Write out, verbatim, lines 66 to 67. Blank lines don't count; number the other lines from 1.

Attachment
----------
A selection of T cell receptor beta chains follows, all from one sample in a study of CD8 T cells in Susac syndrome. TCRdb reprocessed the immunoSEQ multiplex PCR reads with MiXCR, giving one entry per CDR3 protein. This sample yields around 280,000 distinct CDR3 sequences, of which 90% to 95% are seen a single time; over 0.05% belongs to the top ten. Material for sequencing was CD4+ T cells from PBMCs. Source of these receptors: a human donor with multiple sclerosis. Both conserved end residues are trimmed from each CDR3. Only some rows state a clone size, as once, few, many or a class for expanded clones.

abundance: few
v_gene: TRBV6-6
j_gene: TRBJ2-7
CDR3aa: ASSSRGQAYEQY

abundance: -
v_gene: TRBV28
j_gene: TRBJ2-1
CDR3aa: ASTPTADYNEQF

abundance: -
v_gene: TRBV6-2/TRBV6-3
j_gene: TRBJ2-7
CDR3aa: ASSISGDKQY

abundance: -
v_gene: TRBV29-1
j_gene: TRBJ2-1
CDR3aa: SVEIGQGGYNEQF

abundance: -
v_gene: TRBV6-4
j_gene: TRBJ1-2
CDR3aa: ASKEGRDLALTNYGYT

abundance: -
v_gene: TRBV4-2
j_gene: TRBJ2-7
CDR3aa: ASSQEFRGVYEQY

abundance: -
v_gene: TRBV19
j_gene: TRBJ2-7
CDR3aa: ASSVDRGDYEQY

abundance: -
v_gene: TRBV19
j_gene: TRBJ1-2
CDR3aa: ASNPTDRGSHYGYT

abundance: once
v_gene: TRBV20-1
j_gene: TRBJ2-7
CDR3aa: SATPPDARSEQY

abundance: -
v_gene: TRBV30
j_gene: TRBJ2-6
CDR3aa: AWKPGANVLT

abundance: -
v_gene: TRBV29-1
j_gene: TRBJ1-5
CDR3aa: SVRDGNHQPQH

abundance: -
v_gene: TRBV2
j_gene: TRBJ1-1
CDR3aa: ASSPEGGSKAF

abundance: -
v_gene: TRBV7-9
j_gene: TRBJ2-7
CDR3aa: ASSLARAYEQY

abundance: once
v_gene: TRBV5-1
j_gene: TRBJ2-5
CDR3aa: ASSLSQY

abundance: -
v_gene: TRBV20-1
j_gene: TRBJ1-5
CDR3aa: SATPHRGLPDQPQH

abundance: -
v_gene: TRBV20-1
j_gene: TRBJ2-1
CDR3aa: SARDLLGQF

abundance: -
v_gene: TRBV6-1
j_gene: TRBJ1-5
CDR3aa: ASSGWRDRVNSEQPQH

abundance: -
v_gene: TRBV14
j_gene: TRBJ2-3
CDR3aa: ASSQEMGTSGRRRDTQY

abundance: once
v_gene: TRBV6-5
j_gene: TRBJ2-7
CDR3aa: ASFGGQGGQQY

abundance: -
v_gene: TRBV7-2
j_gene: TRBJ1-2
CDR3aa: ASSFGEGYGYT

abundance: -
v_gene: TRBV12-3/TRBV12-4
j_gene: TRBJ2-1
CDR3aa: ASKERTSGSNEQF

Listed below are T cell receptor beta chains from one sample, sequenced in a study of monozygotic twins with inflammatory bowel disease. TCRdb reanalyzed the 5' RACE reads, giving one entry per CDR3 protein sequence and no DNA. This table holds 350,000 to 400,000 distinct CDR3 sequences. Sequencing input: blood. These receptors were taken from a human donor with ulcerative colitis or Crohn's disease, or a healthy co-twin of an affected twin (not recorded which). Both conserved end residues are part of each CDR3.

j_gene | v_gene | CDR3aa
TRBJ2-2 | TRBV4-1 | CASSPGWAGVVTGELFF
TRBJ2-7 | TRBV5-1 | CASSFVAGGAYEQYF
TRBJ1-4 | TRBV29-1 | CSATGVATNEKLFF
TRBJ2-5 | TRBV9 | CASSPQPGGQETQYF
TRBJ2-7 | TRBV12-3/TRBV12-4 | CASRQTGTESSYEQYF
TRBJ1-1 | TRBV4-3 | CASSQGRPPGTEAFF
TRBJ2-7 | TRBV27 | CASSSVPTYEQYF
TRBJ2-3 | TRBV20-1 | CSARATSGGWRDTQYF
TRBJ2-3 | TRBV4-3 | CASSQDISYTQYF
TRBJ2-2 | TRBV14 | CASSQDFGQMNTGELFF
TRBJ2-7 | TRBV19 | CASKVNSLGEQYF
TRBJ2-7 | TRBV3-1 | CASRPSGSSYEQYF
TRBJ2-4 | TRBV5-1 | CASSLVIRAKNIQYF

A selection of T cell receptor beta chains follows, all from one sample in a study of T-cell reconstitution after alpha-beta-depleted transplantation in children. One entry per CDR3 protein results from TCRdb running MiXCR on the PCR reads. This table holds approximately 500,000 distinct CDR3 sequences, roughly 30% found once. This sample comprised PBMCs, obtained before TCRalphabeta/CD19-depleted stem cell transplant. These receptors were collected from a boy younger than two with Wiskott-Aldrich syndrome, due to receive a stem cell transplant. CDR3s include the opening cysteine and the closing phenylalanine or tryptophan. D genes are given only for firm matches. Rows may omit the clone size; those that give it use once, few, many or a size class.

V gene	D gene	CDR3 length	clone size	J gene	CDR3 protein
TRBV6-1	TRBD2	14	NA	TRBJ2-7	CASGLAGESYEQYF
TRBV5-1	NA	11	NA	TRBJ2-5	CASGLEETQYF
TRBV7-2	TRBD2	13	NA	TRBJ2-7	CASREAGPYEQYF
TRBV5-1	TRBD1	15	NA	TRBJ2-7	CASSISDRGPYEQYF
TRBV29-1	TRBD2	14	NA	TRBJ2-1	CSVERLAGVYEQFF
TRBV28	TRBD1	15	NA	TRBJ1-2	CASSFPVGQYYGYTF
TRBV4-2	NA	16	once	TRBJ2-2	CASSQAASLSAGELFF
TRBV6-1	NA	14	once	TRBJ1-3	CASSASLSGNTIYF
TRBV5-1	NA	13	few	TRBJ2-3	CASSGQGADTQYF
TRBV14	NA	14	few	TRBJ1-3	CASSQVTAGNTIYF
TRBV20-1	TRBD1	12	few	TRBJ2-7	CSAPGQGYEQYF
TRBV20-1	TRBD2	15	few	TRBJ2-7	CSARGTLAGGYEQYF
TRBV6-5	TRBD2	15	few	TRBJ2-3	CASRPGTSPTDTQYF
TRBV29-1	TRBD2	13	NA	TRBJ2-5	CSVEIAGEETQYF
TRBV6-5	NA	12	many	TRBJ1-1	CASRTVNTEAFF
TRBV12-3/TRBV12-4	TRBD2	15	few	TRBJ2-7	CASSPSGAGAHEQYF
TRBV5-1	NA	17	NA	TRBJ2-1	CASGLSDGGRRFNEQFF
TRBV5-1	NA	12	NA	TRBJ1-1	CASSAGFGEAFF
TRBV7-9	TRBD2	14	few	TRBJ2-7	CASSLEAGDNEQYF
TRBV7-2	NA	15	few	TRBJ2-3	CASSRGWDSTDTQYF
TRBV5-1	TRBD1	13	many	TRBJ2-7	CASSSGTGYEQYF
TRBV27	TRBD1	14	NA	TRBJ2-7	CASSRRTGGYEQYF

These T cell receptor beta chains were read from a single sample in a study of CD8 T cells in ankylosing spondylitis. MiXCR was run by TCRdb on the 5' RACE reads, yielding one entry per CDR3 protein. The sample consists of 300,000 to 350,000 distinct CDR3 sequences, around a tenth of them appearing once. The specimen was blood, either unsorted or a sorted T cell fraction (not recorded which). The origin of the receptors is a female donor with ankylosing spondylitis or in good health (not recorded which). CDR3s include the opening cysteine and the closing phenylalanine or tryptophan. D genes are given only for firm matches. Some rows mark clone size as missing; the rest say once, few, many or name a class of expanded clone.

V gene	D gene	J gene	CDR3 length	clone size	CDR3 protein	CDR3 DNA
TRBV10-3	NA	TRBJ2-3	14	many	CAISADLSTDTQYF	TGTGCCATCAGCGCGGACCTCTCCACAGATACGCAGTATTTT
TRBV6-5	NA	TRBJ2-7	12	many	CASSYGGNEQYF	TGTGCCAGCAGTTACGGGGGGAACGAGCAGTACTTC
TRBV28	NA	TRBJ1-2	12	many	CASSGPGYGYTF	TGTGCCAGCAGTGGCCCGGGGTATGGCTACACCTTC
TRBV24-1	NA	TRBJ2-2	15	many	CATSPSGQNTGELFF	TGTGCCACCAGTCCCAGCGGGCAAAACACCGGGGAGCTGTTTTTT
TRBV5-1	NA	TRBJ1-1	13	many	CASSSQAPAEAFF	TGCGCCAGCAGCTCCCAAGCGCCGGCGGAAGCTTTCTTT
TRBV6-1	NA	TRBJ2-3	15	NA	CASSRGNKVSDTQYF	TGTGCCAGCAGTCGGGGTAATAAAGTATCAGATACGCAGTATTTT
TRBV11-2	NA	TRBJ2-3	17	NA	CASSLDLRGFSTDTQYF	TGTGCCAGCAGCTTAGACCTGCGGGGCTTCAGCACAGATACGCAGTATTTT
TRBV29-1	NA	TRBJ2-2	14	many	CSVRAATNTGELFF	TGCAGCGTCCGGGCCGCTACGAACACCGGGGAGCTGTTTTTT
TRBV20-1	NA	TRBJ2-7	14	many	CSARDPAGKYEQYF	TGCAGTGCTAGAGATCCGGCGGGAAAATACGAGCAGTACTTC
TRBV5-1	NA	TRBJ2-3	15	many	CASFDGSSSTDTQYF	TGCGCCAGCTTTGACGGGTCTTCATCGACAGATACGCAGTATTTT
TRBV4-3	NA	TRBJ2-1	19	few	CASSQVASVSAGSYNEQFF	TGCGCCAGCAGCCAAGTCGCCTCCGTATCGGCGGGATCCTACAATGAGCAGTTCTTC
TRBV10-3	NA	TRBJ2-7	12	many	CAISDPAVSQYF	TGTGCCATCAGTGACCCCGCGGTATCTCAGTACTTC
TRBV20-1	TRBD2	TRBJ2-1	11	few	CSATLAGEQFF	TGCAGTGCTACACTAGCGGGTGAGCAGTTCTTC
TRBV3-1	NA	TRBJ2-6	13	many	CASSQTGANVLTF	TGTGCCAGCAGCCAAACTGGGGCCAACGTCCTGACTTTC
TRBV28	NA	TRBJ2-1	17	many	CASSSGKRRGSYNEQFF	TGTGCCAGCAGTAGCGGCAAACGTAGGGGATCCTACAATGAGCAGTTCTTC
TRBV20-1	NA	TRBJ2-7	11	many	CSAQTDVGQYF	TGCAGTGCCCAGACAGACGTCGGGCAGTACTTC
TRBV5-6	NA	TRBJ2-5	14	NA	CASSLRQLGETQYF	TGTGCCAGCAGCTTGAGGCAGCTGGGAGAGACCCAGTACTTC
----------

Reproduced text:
abundance: -
v_gene: TRBV6-1